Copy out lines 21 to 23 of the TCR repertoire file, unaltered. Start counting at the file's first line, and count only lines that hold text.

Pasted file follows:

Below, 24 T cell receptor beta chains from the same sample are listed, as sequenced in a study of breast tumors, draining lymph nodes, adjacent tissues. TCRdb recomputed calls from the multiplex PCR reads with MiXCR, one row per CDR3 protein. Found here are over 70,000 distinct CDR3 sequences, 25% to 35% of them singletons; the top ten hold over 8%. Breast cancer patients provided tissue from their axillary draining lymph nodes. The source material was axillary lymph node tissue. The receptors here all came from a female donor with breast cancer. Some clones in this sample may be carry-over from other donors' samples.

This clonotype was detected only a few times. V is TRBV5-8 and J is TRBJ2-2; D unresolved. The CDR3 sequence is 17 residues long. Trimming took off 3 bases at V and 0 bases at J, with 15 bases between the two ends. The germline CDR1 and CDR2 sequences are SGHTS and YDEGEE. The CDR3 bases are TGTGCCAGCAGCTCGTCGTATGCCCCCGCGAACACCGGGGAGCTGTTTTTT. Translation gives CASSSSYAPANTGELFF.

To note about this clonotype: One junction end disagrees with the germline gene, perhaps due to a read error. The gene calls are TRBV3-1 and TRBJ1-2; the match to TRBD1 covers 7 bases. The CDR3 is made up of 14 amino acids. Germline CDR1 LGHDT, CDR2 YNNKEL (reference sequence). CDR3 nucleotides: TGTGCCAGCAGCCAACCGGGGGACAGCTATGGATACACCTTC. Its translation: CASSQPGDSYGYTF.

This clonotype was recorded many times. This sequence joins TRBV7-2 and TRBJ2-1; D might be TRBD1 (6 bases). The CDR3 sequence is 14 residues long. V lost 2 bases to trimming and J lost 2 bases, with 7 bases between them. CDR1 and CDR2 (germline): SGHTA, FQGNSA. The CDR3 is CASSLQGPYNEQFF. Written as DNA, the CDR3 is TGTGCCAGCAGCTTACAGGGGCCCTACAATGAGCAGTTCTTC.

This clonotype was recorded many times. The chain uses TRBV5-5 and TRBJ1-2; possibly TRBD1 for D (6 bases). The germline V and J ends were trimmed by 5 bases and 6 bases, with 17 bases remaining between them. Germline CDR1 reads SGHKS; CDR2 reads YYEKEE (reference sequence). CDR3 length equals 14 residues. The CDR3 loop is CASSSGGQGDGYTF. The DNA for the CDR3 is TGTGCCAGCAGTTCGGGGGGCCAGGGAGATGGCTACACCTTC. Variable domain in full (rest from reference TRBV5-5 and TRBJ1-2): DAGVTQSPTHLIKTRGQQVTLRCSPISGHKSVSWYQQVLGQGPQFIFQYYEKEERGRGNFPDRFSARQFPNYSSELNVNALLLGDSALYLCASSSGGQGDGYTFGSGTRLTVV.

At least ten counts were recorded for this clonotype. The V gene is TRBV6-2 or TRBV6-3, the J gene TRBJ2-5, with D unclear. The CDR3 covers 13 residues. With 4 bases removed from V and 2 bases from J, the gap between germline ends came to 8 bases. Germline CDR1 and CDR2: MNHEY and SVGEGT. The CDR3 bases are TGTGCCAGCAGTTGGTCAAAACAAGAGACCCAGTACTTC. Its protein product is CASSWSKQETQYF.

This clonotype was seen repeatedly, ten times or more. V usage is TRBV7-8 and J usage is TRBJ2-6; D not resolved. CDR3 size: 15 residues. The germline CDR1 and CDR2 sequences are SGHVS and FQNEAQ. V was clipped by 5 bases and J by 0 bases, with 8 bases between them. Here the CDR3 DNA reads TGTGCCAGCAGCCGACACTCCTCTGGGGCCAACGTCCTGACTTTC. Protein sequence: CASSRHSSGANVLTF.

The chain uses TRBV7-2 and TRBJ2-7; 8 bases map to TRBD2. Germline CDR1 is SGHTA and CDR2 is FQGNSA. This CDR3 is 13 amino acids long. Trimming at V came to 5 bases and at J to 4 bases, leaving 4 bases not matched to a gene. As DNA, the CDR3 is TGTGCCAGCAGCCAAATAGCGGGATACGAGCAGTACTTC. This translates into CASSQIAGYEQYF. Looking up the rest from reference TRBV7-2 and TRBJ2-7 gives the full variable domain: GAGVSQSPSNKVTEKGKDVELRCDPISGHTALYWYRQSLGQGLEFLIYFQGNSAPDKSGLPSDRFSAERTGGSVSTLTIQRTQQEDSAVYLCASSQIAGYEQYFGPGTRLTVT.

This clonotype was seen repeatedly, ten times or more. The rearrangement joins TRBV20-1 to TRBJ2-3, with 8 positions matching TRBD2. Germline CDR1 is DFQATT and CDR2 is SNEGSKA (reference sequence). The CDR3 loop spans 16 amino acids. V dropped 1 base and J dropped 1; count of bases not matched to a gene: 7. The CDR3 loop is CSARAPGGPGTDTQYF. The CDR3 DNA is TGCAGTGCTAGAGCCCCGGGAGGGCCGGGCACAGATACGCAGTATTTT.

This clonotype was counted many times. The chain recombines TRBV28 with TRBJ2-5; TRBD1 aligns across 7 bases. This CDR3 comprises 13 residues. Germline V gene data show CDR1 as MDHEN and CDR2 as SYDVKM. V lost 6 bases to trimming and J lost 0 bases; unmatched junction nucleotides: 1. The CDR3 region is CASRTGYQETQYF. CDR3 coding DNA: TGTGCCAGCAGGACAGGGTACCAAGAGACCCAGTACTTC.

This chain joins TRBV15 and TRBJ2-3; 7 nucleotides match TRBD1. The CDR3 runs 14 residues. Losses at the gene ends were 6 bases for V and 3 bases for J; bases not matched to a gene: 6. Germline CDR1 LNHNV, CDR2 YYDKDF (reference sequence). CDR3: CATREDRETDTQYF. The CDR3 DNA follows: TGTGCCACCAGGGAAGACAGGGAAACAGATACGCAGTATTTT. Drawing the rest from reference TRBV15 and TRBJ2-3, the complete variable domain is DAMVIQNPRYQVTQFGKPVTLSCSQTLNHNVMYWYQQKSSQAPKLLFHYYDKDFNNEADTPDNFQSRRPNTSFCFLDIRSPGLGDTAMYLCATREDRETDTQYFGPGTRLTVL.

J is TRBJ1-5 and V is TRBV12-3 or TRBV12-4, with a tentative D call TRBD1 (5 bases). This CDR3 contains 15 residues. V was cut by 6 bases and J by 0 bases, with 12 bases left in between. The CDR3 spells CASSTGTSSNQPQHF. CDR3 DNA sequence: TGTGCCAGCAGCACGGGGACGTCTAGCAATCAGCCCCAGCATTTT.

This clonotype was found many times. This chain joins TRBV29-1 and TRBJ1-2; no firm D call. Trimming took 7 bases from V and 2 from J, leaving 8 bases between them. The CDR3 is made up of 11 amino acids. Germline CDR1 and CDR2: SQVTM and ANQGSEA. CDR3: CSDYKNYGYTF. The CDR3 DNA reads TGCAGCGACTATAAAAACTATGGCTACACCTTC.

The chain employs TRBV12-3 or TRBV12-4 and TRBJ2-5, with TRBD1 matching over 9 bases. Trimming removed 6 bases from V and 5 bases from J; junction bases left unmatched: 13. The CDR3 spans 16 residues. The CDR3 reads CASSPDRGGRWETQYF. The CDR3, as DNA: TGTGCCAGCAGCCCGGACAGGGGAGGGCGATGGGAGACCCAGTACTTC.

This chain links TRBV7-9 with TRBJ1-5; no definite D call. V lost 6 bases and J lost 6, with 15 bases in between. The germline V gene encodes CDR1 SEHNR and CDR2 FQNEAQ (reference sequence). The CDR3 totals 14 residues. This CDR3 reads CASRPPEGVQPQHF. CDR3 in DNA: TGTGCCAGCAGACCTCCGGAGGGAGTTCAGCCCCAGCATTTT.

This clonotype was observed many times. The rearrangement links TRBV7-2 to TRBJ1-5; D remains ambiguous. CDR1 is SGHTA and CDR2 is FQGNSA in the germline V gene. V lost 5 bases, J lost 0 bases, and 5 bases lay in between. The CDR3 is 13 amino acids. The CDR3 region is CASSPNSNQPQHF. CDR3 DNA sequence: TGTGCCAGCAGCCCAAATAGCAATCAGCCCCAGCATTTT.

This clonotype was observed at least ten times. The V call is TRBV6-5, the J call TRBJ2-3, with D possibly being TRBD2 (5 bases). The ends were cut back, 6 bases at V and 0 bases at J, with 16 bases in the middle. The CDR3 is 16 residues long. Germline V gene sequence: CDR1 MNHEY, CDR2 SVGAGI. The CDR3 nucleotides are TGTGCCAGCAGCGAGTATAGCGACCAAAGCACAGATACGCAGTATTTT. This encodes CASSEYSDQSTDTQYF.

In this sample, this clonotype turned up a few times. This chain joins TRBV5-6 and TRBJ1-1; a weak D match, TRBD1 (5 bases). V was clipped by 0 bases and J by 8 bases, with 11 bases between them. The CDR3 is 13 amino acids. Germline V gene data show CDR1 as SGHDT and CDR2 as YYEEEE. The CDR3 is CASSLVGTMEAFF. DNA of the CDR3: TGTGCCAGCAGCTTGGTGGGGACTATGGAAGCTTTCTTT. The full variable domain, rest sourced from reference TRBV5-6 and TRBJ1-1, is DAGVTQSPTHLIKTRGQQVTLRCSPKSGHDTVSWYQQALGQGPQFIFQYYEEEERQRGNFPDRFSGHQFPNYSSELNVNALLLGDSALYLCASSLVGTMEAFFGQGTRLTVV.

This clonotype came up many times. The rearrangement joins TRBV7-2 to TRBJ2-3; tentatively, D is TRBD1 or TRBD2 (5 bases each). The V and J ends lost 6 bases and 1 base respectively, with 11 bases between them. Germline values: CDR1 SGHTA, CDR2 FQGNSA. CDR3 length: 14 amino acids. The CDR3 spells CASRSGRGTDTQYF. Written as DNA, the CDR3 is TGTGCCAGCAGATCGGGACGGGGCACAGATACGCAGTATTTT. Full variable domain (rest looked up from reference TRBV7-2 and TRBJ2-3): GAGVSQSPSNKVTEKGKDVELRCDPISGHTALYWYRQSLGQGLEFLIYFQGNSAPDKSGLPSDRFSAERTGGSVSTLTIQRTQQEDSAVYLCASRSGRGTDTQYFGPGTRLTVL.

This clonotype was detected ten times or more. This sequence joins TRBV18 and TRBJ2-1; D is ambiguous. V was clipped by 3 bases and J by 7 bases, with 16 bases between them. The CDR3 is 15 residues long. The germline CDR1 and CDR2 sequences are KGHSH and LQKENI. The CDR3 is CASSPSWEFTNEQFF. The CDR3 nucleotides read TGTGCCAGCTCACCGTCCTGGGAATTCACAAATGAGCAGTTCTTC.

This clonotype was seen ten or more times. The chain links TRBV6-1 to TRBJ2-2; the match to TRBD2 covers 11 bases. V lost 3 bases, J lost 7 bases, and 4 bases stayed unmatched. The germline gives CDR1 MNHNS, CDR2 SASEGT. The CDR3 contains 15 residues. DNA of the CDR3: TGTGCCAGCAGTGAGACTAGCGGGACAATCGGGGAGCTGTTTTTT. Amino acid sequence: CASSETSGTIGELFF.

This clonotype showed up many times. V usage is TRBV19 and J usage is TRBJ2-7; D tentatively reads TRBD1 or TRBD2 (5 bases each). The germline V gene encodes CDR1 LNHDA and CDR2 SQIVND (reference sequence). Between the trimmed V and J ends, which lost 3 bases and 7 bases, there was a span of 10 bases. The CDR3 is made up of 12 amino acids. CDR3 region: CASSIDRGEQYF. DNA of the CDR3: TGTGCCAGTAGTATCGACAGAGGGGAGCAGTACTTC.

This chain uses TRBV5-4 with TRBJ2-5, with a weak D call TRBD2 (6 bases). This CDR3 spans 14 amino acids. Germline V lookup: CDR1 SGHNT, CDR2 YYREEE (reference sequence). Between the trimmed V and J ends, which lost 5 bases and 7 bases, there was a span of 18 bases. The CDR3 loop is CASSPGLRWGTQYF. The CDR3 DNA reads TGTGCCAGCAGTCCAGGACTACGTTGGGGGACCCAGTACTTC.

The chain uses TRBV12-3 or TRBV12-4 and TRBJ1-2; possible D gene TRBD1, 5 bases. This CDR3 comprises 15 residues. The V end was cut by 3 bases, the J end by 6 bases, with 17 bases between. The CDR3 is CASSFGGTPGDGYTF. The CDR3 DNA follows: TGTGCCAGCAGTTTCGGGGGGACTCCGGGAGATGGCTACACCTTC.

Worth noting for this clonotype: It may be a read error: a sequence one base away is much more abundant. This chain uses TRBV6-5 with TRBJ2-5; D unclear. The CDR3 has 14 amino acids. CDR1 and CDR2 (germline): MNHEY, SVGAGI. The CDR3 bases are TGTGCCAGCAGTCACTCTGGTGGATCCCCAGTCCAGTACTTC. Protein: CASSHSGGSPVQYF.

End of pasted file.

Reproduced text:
This clonotype was seen ten or more times. The chain links TRBV6-1 to TRBJ2-2; the match to TRBD2 covers 11 bases. V lost 3 bases, J lost 7 bases, and 4 bases stayed unmatched. The germline gives CDR1 MNHNS, CDR2 SASEGT. The CDR3 contains 15 residues. DNA of the CDR3: TGTGCCAGCAGTGAGACTAGCGGGACAATCGGGGAGCTGTTTTTT. Amino acid sequence: CASSETSGTIGELFF.

This clonotype showed up many times. V usage is TRBV19 and J usage is TRBJ2-7; D tentatively reads TRBD1 or TRBD2 (5 bases each). The germline V gene encodes CDR1 LNHDA and CDR2 SQIVND (reference sequence). Between the trimmed V and J ends, which lost 3 bases and 7 bases, there was a span of 10 bases. The CDR3 is made up of 12 amino acids. CDR3 region: CASSIDRGEQYF. DNA of the CDR3: TGTGCCAGTAGTATCGACAGAGGGGAGCAGTACTTC.

This chain uses TRBV5-4 with TRBJ2-5, with a weak D call TRBD2 (6 bases). This CDR3 spans 14 amino acids. Germline V lookup: CDR1 SGHNT, CDR2 YYREEE (reference sequence). Between the trimmed V and J ends, which lost 5 bases and 7 bases, there was a span of 18 bases. The CDR3 loop is CASSPGLRWGTQYF. The CDR3 DNA reads TGTGCCAGCAGTCCAGGACTACGTTGGGGGACCCAGTACTTC.